10 November 2013

I’m taking a look at AVR’s PWM output with my new Rigol DS1052E oscilloscope.

I’m still new to this whole electrical engineering angle, but one thing I realized pretty quickly is that my trusty old multimeter won’t get me very far when I’m not dealing with stationary voltages.

I realized that, of course, when I was trying to debug a little circuit of mine that failed in a most peculiar way by going from one valid state to another seemingly without reason. I really could’ve used some insight into what, exactly, was happening in the few milliseconds just before the circuit decided to not do what I wanted it to.

A bit of research led me to the Rigol DS1052E digital oscilloscope. It’s probably not the only affordable scope on the market, but lots of people seem to think it’s some really cool equipment for entry-level hobbyists who want to get their feet wet with that kind of device.

So I put it on my birthday wishlist, and lo!, my wish was granted. Yay me! :-D

A new cool piece of measuring equipment needs something to measure. And I need to get acquainted with all those knobs and buttons. The User’s Guide is a good and worthy read, but nothing can replace just fiddling around with everything by myself to get a feel for it.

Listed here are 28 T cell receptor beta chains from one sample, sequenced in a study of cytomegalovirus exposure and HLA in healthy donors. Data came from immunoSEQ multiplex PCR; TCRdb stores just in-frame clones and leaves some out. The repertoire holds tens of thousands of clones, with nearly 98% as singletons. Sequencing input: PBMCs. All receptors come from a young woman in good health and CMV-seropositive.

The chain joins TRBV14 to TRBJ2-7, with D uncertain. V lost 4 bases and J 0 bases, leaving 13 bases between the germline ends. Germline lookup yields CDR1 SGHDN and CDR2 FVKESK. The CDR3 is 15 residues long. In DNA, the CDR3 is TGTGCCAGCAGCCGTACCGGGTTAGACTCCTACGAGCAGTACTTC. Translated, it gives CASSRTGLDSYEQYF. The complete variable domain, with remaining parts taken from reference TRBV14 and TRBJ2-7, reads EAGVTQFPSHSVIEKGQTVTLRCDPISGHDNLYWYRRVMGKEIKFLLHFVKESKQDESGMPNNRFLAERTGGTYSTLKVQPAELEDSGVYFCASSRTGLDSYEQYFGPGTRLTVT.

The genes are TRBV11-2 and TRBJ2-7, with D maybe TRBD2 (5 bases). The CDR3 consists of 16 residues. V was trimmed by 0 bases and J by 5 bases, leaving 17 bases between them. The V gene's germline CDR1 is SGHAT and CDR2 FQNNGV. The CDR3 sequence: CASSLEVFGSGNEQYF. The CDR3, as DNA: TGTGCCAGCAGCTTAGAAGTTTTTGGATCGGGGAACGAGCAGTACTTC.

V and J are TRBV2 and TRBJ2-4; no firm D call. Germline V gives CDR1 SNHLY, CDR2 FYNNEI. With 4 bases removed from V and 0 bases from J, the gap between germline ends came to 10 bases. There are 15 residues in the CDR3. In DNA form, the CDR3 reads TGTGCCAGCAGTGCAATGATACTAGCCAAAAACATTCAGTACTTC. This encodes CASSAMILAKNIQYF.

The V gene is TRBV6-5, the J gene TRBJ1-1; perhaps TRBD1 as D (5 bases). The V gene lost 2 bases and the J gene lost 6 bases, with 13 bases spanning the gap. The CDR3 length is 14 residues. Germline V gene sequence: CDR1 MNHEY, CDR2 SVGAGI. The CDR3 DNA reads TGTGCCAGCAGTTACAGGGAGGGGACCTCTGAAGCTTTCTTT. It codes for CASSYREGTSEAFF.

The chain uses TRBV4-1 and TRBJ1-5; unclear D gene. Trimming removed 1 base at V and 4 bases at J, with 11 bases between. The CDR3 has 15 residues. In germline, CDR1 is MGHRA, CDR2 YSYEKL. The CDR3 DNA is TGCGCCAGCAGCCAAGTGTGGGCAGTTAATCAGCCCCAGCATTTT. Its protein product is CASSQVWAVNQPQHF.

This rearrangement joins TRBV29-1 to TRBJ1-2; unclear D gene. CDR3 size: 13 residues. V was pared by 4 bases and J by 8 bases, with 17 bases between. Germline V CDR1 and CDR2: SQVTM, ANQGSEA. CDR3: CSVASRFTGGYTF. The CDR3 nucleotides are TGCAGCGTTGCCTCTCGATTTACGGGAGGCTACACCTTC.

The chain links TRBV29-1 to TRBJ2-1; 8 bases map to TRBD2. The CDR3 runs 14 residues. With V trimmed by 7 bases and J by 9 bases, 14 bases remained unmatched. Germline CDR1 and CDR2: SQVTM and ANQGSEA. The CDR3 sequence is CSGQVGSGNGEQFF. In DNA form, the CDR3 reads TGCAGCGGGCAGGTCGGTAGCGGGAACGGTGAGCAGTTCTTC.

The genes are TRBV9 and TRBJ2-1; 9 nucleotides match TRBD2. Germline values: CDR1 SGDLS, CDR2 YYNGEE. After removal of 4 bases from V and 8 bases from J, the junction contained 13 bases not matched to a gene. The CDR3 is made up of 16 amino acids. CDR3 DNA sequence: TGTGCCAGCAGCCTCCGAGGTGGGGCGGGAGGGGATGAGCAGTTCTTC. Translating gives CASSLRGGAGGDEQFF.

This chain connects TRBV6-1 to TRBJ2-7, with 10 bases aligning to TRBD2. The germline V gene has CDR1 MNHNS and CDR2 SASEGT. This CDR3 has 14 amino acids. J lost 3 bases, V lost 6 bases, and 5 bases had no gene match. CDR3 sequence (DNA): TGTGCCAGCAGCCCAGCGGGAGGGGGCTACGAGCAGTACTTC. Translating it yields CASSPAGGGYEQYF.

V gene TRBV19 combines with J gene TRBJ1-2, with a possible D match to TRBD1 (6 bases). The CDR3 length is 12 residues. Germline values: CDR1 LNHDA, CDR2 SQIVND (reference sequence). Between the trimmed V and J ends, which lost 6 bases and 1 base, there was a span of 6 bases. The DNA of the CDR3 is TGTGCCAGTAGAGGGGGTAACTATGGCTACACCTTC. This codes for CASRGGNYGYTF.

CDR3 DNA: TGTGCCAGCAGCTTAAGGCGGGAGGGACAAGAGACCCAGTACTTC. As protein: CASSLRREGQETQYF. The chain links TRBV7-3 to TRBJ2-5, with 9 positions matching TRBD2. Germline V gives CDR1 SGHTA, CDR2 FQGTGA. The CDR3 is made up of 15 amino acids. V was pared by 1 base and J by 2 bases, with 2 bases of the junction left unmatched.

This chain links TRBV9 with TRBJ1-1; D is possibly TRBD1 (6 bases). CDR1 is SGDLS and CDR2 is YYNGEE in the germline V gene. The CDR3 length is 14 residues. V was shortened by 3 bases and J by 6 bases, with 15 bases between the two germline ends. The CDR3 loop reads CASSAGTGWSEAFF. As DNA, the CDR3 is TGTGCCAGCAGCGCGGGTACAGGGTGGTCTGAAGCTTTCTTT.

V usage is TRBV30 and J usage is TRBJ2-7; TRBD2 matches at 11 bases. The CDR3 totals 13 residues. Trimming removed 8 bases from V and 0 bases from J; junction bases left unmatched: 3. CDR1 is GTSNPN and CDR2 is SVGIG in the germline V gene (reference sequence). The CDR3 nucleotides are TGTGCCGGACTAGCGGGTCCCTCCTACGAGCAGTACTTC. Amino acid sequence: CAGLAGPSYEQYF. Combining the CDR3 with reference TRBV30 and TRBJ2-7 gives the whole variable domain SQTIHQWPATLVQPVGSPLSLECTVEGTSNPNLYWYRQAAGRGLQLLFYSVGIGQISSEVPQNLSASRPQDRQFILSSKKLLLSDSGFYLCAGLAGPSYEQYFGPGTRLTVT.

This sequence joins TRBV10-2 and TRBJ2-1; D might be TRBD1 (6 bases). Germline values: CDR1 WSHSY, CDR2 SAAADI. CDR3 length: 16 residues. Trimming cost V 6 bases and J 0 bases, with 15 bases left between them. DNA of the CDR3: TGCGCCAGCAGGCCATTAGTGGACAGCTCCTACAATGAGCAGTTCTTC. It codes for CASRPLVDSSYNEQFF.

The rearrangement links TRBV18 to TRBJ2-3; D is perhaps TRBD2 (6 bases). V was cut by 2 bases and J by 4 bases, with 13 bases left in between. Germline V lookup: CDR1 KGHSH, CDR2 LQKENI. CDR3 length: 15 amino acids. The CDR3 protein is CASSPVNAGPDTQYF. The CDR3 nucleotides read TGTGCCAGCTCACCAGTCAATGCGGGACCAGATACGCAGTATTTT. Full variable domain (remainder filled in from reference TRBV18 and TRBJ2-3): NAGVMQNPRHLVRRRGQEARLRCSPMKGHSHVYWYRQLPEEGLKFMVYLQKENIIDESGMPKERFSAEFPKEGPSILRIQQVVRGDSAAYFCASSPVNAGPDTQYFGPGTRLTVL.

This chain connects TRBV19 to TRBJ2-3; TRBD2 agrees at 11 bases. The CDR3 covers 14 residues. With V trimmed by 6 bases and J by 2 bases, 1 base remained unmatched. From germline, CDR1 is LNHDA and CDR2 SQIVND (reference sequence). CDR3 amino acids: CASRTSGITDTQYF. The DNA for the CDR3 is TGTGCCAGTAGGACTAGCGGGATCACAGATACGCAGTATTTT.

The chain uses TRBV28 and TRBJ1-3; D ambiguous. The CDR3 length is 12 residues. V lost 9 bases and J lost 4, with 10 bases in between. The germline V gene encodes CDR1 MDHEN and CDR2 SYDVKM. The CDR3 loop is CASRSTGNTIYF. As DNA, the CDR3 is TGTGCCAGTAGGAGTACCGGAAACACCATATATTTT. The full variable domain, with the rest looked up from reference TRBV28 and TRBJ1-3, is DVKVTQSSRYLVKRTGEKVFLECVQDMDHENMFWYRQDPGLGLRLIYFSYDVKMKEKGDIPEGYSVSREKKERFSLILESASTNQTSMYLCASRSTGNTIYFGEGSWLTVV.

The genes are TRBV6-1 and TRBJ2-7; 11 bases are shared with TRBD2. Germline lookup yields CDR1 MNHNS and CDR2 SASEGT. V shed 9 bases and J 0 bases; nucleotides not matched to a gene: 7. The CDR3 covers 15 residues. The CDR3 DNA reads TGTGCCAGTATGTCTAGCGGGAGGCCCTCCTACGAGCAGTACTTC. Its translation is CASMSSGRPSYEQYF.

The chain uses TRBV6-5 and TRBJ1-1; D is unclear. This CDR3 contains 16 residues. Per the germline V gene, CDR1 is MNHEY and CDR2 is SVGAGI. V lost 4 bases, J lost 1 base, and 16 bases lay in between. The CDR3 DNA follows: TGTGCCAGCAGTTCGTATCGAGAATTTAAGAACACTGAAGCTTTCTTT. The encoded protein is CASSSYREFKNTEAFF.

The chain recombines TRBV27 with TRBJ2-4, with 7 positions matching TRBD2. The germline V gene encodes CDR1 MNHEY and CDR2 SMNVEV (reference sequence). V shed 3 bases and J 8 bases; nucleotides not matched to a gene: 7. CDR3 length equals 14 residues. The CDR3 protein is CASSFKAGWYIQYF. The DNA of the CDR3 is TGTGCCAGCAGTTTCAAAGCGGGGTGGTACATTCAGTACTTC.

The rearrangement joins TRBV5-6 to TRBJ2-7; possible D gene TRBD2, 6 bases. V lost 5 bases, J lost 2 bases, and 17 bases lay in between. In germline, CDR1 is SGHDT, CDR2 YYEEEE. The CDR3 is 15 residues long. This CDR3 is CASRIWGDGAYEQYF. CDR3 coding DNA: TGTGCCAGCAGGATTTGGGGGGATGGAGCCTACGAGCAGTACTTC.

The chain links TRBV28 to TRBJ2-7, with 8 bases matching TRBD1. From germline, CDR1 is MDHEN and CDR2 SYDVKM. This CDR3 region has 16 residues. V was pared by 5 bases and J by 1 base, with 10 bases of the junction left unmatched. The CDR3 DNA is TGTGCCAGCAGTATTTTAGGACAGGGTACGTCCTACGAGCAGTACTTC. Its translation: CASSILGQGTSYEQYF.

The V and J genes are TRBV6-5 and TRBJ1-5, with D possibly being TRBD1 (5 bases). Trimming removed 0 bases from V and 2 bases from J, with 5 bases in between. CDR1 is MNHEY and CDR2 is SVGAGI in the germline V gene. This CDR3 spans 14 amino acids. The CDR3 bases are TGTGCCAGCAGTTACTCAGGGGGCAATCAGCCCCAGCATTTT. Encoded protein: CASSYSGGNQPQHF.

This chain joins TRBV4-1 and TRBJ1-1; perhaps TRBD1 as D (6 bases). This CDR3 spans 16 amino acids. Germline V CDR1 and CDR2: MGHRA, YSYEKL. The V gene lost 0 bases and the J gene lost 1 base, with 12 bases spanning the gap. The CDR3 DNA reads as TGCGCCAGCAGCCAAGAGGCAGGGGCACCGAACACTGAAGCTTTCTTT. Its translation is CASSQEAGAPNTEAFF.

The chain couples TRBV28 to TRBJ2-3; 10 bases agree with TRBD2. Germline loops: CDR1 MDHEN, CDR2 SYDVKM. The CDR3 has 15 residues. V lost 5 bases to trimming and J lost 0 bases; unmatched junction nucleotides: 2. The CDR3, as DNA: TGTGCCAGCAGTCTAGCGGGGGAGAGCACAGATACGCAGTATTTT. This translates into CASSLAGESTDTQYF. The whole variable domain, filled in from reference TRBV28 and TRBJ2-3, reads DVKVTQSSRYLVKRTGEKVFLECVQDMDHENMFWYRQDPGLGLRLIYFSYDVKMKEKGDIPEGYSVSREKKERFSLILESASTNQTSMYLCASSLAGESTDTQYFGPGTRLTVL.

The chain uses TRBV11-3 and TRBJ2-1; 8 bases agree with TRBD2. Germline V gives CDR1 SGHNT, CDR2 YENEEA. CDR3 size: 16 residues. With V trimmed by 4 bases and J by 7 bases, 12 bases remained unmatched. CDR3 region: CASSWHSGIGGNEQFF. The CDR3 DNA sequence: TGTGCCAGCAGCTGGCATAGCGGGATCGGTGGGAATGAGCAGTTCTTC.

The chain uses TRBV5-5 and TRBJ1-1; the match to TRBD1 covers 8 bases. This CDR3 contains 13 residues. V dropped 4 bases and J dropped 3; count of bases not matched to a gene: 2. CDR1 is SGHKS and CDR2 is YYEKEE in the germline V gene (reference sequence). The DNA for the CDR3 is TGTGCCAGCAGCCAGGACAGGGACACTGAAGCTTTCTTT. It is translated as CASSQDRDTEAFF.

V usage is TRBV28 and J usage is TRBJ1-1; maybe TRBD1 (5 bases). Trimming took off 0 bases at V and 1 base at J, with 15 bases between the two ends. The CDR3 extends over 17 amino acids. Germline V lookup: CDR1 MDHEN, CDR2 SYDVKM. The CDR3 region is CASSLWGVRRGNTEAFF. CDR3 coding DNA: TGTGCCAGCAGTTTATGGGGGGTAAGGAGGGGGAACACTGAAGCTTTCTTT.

So, who’s up for being measured? My Arduino, of course.

One of the simplest non-trivial outputs an AVR can generate is a PWM (pulse-width modulated) voltage.

The idea is that, in absence of an actual DAC (digital-analog converter) that can actually generate arbitrary voltages in a given range, you can get almost identical results by just switching the power on and off very quickly, over and over again. PWM does exactly that. By default, with an Arduino, “very quickly” means about 500 times per second. The relative amount of “on” during each such cycle is called the “duty cycle”.

Let me just whip out my breadboard and stick an LED into it. On second thought, let’s also add a binary code switch to change the PWM duty cycle on the fly. Like this:

breadboard with LED, binary code switch and oscilloscope probes

Note the oscilloscope probe’s gray hook tip near the LED’s anode and the black alligator clip connected to the ground rail.

Here’s the Arduino code to go with it:

void setup()
  pinMode( 3, OUTPUT);

  pinMode( 8, INPUT_PULLUP);
  pinMode( 9, INPUT_PULLUP);
  pinMode(10, INPUT_PULLUP);
  pinMode(11, INPUT_PULLUP);

uint8_t positionPrev = 255;

void loop()
  uint8_t position =